“But inside… is a prince. Trapped inside the Beast. So I drew the eyes. And the eyes are the window to the soul. And as I drew these eyes, I looked at him and thought, “That’s him.” I turned to my assistant, I said, “That’s him, there he is. I recognize him. There’s something magic in creating something.”
Glen Keane on designing the Beast.
In an auditorium of kids as young as 9, you could hear a pin drop when he got to this part. Enjoy! Full transcription below.
“As an animator, I’m really an actor with a pencil. It could be with a computer too, but I prefer a pencil. There’s something wonderful about drawing. I feel like drawing is sort of a seismograph of your soul. It shows how you’re feeling inside.
And I have this strange belief about the characters I animate. I feel like they exist before I draw them, before I design them. I never would have believed that, except that’s been my experience. There’s a moment when I’m drawing a character that they actually come to life. And you recognize them: ‘That’s him.’ ‘That’s Pocahontas,’ or ‘That’s Ariel’.
In the case of the Beast, let me show you. I’d been working for quite a while on what the design for the Beast might look like, for “Beauty and the Beast”. And I liked the heaviness of a buffalo. There was a buffalo head that I had on my wall as inspiration for the Beast. And there was kind of a sadness to the buffalo head. Maybe because he was on my wall. (laughter)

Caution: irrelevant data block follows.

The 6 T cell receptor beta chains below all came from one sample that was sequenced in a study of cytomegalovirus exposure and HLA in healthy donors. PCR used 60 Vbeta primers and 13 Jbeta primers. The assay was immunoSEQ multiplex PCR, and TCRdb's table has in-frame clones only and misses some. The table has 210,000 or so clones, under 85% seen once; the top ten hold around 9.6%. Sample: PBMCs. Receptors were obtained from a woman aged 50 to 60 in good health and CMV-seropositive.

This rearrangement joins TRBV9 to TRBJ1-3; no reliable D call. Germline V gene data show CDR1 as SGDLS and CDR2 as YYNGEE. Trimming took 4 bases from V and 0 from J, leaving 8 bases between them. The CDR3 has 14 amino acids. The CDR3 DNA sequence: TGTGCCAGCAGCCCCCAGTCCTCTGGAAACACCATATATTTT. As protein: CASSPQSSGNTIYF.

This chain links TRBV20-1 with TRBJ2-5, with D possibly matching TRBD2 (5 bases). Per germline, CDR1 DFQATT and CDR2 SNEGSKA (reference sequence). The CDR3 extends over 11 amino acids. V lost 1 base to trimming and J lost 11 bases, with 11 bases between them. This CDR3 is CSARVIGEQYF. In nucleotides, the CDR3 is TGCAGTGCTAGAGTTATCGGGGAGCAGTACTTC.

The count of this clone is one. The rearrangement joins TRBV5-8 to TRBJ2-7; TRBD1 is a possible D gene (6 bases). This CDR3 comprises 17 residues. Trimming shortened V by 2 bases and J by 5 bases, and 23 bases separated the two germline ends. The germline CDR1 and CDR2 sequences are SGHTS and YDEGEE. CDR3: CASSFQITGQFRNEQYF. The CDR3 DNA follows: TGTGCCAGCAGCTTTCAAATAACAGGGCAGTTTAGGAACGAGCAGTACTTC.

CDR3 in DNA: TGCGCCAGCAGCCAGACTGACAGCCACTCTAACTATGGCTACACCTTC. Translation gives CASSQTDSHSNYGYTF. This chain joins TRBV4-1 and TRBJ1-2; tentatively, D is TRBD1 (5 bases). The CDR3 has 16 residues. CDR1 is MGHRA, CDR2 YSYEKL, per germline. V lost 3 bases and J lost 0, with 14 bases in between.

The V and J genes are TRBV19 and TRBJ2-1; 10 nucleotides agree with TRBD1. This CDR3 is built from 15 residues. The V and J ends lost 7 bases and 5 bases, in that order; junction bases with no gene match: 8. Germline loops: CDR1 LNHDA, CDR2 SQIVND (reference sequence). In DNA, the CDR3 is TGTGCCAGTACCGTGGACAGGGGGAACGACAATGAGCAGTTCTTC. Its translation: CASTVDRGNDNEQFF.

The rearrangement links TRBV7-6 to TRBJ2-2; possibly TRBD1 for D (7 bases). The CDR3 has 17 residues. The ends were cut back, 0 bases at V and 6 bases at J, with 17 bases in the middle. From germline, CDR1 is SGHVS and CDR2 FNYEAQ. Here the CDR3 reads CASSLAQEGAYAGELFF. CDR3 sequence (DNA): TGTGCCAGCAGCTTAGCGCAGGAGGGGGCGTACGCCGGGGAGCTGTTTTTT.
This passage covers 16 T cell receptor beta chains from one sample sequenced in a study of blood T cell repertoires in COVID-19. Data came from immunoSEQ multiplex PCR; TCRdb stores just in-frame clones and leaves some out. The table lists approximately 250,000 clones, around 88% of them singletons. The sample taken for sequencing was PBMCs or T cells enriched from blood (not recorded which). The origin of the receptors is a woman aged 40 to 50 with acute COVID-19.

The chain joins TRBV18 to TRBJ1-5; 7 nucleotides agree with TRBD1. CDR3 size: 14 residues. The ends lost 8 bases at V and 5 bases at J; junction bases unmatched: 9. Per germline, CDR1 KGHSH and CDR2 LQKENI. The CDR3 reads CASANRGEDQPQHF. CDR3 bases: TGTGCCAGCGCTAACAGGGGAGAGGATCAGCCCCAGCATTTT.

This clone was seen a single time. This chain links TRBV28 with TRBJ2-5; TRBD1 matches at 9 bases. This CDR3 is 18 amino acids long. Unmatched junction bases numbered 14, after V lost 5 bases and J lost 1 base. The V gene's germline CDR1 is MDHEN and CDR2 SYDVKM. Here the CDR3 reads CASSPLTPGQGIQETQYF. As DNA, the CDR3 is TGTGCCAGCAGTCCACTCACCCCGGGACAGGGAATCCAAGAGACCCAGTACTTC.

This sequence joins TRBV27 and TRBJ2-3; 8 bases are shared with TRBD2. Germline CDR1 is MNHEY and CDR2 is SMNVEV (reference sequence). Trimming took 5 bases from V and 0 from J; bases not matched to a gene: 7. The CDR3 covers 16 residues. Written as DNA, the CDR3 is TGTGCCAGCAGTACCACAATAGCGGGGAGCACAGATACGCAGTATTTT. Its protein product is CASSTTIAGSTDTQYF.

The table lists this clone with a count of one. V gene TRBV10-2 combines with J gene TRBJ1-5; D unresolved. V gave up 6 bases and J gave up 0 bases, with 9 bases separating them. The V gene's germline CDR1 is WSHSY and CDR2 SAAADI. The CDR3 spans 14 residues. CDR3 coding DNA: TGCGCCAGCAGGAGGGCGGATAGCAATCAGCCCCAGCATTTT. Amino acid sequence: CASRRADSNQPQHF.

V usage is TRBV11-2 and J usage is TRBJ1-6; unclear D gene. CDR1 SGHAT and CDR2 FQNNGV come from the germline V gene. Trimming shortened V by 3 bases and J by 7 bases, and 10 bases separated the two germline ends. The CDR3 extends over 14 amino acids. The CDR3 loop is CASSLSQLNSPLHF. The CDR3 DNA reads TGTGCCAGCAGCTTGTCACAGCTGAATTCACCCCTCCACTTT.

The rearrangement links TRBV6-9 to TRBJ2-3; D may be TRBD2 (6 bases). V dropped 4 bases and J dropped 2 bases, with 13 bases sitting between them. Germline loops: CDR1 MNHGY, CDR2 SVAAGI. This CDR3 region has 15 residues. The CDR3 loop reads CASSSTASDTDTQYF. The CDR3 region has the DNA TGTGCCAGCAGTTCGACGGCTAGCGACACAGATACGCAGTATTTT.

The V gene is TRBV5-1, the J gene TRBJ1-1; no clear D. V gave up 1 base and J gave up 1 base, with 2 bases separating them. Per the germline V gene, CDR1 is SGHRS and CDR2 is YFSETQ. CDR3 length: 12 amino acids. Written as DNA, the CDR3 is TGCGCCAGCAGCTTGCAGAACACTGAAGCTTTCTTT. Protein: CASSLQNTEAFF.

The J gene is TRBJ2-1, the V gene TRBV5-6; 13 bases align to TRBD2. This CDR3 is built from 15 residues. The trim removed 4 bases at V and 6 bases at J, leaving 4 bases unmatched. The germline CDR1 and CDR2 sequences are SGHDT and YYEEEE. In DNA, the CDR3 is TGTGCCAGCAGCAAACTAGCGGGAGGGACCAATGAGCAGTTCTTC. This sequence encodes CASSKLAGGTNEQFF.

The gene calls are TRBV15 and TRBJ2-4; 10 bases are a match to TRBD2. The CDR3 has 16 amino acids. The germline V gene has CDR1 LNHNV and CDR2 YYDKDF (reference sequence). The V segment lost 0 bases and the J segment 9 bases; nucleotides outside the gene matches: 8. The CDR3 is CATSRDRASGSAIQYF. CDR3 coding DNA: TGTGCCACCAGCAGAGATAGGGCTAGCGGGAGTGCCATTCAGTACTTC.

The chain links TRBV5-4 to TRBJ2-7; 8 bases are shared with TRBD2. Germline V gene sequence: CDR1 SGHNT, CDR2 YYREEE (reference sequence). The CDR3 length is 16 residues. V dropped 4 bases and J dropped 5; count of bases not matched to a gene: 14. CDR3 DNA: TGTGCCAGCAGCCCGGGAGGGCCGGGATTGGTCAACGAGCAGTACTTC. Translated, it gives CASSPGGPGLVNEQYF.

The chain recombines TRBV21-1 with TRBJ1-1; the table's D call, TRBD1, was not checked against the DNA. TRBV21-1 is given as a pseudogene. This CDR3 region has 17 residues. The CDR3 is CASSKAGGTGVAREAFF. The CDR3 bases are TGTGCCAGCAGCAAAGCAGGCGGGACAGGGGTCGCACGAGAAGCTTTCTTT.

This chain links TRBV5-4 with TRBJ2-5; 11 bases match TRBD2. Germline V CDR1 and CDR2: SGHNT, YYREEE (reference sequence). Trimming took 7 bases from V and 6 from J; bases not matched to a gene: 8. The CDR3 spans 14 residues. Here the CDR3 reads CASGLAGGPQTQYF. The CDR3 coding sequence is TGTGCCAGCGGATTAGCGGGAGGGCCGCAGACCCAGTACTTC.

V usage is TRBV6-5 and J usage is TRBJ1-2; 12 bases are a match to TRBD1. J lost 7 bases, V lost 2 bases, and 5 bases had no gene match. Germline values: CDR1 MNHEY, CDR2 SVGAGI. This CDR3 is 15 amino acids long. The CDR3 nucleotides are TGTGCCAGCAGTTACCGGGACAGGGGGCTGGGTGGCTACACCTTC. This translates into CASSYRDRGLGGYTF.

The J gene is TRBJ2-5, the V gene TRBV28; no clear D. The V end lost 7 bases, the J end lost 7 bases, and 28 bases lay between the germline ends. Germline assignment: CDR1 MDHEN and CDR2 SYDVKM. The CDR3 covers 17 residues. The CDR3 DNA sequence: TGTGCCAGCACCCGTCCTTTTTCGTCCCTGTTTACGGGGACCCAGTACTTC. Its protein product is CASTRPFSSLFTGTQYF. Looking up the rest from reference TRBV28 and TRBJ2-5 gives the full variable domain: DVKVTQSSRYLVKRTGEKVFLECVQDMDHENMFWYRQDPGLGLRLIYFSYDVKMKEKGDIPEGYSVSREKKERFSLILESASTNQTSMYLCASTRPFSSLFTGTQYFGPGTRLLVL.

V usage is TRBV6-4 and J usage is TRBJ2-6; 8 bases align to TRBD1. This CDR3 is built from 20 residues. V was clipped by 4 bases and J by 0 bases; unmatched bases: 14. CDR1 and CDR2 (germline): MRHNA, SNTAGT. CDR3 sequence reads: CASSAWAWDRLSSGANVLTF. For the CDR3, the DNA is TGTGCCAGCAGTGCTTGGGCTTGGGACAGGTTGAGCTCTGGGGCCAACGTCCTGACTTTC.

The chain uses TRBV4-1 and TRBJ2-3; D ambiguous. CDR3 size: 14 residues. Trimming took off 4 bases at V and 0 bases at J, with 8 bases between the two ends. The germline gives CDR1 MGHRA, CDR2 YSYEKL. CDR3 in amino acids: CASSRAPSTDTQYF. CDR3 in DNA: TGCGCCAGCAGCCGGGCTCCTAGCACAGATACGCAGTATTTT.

But then there’s this crest of a gorilla’s head, and then the brow of a gorilla. And I thought, “The beast has got to be a combination of animals.” My assistant had come in and said, “So what’s the Beast gonna look like?” And I was explaining this to him. I said “I don’t know what he’s gonna look like!” But I’d drawn the buffalo head and the gorilla crest. And I said, “I kind of like this wild boar nose, with these tusks.” And the beard of a buffalo, too. But the mane of a lion – I had photos of lions around. And as I’m drawing, I’m just describing all of this. The horns were kind of a combination of a variety of different horns, twisting and curving shapes like this.
Then I started thinking, “Wait a minute. Belle is never gonna fall in love with this guy. Who’s gonna believe that anyone could fall in love with something so ugly! I’ll give him cow ears, that’ll make him a little friendlier.” (laughter)
But inside… is a prince. Trapped inside the Beast. So I drew the eyes. And the eyes are the window to the soul. And as I drew these eyes, I looked at him and thought, “That’s him.” I turned to my assistant, I said, “That’s him, there he is. I recognize him.”
There’s something magic in creating something. There’s something that we’re not even in control of. And that’s part of the fun of life, is stepping out boldly, not knowing where you’re going to land, but believing that somehow, it will all come together. Just like it did with the Beast.”